EU project to develop biomass-powered cogeneration engine
A new research project led by the European Union (EU) has been launched to design a new small-scale cogeneration engine powered by biomass, which will produce heat and electricity.
Known as SmartCHP, the project is a collaboration between ten partners, including European industrial companies, universities and innovation experts. It will be coordinated by BTG Biomass Technology Group.
“Currently, the vast majority of cogeneration plants use natural gas and fossil fuels as their primary source,” said Bert van de Beld, chief technology officer at BTG. “The SmartCHP system will provide a small-scale solution for hospitals, universities, municipal buildings and countless industrial users that would like to use an efficient alternative to fossil sources.
“With a market potential of €4 billion, and an estimated 85% to 95% less greenhouse gas emissions compared to fossil fuels, the installation of the SmartCHP technology in Europe can bring new jobs, more renewables and mitigate climate change.”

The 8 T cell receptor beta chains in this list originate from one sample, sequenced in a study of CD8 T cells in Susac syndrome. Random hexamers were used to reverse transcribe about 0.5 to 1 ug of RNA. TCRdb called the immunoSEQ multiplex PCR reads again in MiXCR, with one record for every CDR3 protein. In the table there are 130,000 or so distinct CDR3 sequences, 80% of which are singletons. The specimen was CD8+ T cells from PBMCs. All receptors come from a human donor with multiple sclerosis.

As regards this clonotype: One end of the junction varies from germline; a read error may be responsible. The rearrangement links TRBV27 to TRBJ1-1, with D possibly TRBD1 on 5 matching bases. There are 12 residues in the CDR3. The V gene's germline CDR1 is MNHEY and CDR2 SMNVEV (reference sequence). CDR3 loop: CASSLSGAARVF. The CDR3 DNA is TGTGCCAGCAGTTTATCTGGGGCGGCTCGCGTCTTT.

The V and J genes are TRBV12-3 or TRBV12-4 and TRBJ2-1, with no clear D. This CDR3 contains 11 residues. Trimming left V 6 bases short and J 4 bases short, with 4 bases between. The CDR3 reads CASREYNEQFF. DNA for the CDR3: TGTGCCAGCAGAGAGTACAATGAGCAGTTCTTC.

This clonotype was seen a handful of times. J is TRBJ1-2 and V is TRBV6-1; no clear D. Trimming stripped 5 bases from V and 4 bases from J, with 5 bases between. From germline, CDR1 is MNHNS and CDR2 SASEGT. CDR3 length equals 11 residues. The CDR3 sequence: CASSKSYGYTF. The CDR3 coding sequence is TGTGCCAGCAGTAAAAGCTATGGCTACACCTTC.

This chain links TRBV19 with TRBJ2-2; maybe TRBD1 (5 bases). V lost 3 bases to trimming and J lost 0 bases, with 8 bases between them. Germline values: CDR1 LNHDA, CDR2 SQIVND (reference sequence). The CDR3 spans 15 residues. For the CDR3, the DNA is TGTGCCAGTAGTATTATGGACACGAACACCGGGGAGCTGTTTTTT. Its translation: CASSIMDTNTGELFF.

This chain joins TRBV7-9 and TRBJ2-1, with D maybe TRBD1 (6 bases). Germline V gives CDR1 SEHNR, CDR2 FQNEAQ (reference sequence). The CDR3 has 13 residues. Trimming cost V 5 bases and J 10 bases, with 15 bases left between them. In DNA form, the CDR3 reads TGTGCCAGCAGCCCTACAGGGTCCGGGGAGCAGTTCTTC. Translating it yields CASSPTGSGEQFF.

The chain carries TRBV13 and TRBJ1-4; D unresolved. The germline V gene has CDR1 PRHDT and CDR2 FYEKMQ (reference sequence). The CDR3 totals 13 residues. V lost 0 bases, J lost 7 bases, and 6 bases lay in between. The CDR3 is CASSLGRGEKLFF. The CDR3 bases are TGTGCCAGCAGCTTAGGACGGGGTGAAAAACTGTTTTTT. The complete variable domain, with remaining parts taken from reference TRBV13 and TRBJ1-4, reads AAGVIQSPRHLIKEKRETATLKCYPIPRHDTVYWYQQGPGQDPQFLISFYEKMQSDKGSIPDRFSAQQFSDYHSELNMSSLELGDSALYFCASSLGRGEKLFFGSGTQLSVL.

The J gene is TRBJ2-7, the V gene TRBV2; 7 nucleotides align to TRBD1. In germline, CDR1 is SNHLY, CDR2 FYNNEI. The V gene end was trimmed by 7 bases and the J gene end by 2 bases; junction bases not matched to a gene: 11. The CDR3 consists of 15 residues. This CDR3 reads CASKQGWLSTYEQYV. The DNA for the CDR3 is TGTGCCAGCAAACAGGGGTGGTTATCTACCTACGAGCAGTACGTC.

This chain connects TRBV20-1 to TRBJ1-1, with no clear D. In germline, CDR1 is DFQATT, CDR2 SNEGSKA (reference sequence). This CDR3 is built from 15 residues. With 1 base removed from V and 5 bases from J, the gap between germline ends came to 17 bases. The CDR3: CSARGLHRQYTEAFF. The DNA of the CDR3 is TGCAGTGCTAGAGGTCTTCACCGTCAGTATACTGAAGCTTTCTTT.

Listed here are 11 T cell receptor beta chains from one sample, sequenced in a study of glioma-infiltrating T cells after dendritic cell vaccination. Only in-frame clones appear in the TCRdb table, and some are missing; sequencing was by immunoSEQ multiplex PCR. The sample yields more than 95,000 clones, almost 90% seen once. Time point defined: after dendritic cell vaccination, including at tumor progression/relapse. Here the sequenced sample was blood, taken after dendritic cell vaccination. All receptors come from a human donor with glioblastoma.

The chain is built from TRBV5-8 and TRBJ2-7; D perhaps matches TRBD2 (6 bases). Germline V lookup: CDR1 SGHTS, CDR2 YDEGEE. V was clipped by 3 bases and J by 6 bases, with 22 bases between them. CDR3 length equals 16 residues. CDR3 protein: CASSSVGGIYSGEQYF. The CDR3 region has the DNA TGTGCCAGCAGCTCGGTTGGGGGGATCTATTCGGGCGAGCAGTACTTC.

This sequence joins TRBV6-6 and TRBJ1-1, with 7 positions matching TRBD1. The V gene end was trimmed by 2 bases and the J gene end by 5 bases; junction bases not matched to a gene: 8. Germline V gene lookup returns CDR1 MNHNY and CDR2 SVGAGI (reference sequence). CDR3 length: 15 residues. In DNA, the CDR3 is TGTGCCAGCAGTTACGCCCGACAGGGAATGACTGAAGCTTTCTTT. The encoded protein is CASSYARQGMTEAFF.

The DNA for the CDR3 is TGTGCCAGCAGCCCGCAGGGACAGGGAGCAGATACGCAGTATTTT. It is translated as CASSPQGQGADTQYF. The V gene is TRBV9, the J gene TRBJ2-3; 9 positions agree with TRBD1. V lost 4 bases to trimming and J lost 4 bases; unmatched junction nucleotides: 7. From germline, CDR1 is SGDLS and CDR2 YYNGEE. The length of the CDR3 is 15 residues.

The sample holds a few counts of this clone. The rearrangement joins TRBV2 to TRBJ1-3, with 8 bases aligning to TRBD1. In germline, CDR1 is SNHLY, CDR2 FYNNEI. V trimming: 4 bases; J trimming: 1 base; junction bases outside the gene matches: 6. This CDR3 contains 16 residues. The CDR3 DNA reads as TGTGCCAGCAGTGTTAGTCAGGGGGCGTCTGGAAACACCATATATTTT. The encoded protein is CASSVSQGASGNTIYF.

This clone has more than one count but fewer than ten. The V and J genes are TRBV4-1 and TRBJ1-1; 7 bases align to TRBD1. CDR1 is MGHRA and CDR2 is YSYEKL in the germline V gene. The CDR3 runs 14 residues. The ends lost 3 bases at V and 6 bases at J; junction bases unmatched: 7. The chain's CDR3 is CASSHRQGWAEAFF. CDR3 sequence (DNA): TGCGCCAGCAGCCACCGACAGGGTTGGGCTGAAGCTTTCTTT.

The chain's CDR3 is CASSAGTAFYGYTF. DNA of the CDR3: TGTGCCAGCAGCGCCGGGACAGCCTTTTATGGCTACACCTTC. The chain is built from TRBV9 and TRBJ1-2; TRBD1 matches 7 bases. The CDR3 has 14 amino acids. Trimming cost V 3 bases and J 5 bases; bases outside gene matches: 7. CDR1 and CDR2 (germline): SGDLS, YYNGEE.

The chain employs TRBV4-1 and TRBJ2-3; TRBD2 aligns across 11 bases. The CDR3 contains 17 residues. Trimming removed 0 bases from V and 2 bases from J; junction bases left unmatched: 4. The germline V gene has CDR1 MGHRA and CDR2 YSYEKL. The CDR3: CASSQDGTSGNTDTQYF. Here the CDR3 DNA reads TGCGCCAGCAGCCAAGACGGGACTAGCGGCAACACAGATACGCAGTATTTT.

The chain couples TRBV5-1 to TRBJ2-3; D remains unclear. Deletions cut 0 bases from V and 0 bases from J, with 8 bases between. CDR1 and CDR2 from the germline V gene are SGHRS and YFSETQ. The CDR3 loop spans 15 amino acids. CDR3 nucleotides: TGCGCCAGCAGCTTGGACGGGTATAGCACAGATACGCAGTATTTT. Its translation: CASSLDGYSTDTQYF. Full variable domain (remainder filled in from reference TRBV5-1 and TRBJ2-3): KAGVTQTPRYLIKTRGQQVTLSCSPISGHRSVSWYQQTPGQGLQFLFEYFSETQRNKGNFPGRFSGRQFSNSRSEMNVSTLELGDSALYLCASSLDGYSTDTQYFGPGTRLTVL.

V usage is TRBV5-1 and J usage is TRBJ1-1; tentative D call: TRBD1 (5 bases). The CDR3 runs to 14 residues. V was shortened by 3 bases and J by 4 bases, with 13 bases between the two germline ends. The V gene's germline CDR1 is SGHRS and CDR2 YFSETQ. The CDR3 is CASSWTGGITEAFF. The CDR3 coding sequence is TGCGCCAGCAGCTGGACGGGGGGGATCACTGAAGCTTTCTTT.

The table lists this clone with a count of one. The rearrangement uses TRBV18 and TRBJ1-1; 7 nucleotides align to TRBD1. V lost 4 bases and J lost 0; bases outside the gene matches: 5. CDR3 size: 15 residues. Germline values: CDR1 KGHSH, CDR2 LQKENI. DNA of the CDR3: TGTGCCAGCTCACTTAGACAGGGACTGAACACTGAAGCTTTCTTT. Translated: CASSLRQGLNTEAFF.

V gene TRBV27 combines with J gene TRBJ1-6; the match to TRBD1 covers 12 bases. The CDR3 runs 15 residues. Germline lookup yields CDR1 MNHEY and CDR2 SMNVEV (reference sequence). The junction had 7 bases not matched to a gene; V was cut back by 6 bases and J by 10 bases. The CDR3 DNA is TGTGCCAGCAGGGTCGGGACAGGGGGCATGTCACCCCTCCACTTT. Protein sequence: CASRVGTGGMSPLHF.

The project partners plan to use fast pyrolysis bio-oil from woody and non-woody biomass in a converted diesel engine, which has been selected for a high electrical efficiency of over 40%.
Fast pyrolysis has the advantage of being able to convert different biomass into clean and uniform bio-oil, which is easy to store and use for bioenergy.
With high flexibility, the engine will be able to operate with different loads and produce more electricity or heat, as demand changes. This is possible due to the integration of a boiler, as well as the use of bio-oil instead of solid biomass.
The SmartCHP system will be hybrid, enabling it to be integrated with other renewables including wind and solar.
A key challenge to be addressed by the project is that pyrolysis bio-oil is thicker and more corrosive than diesel, contains more water and is therefore more difficult to ignite.
The project partners will work on modifying the engine and its ignition system to address this problem. At the end of the project, they plan to build a demonstration cogeneration unit able to run continuously for up to 500 hours in realistic conditions.